Out-of-court settlements are good for the plaintiff. They do not mean there was not a case in the first instance.
This particular case captured national media headlines when a former patient of Narconon of Georgia died while in treatment. Patrick Desmond met his death in 2009 as a result of a fatal mix of opiates and booze, while a patient at the Church of Scientology run Norcross drug treatment center.
The long and short of this case was that the treatment facility misrepresented itself as being a residential treatment center that offered in-patient care. In truth, they had no license to offer such services. Desmond was sentenced to six months in such a facility by a court in Florida.
Evidently, questionable drug treatment protocols were not the only issue to come into the spotlight as a result of Desmond’s death. There were also allegations of illegal housing operations and insurance fraud which surfaced during the investigation. Settling the case out of court, just three days prior to jury selection, was likely a smart move on the part of defense counsel, and typically indicates a concern about what a jury may do with the evidence amassed during an investigation, when it goes to court.
Rather than take a chance on having a huge award handed down by a jury, it is often wiser to settle out of court and save legal fees, while still not admitting any culpability in the case. In this particular instance though, a prior court ruling virtually set the stage for a settlement versus a court trial, when a county state court judge ruled that Narconon of Georgia had intentionally provided false information during plaintiff’s discovery proceedings. Apparently, they also withdrew the treatment facility’s responses to the allegations in the lawsuit.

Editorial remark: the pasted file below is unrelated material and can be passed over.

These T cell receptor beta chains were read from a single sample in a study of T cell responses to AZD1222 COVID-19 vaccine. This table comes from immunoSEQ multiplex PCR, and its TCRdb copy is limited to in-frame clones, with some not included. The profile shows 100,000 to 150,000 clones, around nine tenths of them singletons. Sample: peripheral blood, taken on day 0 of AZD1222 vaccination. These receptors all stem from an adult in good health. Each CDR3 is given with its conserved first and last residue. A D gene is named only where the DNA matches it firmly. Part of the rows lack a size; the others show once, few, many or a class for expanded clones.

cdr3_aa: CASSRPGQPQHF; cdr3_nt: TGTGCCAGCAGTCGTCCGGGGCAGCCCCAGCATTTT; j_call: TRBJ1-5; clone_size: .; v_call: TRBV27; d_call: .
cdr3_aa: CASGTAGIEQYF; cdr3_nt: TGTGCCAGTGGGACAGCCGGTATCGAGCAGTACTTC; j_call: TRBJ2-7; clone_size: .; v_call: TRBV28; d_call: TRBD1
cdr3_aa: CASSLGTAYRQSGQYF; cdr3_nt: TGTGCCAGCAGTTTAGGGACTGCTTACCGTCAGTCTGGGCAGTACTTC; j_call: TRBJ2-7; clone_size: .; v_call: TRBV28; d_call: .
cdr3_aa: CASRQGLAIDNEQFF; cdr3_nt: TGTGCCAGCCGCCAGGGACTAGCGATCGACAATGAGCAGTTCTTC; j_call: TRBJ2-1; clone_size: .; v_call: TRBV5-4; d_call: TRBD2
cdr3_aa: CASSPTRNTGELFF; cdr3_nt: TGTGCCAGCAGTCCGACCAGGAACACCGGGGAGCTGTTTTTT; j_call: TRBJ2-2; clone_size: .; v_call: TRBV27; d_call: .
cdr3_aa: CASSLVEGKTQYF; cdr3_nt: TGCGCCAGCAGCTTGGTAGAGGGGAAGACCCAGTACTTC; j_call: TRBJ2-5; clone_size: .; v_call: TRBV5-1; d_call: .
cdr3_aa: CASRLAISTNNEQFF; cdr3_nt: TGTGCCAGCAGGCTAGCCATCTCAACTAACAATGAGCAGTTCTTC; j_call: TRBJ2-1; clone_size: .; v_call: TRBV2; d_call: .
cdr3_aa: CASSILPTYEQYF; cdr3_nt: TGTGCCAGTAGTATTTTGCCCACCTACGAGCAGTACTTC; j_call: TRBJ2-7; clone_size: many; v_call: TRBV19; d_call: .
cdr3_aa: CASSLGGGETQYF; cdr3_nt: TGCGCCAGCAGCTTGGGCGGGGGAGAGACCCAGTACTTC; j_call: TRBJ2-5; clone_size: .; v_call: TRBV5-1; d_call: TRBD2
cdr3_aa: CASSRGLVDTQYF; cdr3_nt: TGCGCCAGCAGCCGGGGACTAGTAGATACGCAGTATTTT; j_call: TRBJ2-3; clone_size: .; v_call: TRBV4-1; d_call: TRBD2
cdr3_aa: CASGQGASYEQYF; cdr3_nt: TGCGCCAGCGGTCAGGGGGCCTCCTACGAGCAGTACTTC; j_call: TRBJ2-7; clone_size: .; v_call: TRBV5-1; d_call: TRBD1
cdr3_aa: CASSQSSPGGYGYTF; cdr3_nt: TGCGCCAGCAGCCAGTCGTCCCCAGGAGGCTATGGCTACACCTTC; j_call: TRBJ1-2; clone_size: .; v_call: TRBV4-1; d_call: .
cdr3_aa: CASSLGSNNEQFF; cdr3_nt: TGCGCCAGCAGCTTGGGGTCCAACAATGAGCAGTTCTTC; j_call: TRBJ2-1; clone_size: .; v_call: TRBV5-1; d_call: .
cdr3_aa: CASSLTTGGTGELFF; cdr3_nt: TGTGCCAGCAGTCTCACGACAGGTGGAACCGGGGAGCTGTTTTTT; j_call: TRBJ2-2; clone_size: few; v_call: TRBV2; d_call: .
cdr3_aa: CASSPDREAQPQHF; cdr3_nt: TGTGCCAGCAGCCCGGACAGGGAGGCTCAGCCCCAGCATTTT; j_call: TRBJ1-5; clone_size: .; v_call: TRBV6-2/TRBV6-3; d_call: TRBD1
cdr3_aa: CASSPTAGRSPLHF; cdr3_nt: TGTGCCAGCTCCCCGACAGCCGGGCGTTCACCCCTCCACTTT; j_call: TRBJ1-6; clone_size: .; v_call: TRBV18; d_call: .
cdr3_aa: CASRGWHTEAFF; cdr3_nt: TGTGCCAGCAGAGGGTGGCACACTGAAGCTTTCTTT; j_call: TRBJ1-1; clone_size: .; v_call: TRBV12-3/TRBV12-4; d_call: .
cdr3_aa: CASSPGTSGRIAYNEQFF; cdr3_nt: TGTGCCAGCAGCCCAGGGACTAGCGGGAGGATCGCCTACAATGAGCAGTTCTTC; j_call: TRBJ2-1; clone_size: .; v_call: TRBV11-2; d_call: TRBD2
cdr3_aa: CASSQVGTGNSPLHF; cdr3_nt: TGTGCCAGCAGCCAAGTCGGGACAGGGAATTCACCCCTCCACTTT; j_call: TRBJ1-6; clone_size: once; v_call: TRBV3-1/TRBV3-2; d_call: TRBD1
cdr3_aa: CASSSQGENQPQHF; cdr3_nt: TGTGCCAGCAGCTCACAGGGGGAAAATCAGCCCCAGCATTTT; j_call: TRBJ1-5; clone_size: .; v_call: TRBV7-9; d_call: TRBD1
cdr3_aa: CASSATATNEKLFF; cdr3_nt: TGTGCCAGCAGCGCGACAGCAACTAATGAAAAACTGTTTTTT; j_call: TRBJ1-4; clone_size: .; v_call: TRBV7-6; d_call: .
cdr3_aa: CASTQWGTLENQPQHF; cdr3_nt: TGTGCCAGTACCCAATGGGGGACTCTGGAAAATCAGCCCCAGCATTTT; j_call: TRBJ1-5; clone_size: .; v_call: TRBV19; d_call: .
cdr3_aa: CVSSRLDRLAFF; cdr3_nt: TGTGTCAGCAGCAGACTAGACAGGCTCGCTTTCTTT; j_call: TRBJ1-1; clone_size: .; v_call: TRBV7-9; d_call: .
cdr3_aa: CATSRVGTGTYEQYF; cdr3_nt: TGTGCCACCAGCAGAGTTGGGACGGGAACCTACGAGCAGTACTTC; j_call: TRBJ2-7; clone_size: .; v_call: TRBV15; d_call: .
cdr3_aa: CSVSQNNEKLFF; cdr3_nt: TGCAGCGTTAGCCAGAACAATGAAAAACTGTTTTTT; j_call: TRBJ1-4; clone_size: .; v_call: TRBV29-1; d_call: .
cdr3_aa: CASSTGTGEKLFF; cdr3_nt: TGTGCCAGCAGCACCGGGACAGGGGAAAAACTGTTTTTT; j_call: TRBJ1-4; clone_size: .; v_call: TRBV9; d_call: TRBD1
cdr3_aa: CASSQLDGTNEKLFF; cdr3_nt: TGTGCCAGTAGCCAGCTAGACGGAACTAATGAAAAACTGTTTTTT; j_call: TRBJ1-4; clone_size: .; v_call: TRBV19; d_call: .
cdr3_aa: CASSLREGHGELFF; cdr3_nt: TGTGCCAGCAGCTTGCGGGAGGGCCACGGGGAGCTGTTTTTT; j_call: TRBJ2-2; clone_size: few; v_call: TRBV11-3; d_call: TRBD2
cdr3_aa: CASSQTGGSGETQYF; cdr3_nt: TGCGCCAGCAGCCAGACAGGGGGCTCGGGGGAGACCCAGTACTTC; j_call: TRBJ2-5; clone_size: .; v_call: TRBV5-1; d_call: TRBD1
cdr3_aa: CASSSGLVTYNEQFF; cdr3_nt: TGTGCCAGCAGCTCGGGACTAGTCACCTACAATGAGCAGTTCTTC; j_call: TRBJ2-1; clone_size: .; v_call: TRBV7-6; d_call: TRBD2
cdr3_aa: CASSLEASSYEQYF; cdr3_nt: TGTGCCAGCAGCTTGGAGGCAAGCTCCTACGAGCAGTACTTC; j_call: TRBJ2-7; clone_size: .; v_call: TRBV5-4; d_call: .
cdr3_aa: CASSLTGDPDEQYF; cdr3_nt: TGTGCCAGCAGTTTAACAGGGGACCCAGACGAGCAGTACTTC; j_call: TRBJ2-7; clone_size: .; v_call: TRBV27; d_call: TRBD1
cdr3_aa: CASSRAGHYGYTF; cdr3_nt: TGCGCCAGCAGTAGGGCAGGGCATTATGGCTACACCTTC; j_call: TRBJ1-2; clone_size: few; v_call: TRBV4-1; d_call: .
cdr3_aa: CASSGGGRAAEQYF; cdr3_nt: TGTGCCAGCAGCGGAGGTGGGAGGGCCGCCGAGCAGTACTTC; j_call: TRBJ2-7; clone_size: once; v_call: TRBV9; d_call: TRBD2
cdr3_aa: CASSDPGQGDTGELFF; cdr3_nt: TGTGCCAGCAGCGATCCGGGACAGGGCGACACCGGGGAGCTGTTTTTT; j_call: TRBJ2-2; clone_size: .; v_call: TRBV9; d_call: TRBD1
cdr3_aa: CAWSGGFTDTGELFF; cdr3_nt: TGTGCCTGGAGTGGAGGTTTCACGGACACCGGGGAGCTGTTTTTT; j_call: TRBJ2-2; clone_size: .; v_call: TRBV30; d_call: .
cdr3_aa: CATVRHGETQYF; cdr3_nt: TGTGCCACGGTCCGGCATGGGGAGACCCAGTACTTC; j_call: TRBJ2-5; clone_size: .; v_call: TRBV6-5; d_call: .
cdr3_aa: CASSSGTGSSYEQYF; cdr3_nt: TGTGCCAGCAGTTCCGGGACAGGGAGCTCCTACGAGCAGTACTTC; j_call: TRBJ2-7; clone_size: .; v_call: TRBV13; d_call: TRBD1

Despite all the finger-pointing, the bottom line of this case dealt with Narconon having a contractual duty to provide the services they say they provide for drug addicts at their clinics. As a side note, the outfit is also facing fraud charges for billing $166,275 for doctor’s visits for a former patient that never did get the care or treatment the facility allegedly provided.
Wrongful death lawsuits can often bring other issues to the surface while they are being investigated. This case is a good example of this. While not all cases are like this, most take time to get to court and get settled. For a family in a situation like this, reach out for an experienced Atlanta personal injury lawyer. The only way to get justice is to have someone be your voice in court.
Tim Anderson writes for Atlanta Personal Injury attorney, Stephen M. Ozcomert. The firm specializes in personal injury, malpractice, motorcycle accidents, and wrongful death. To learn more about Atlanta personal injury lawyer, Stephen M. Ozcomert, visit Ozcomert.com.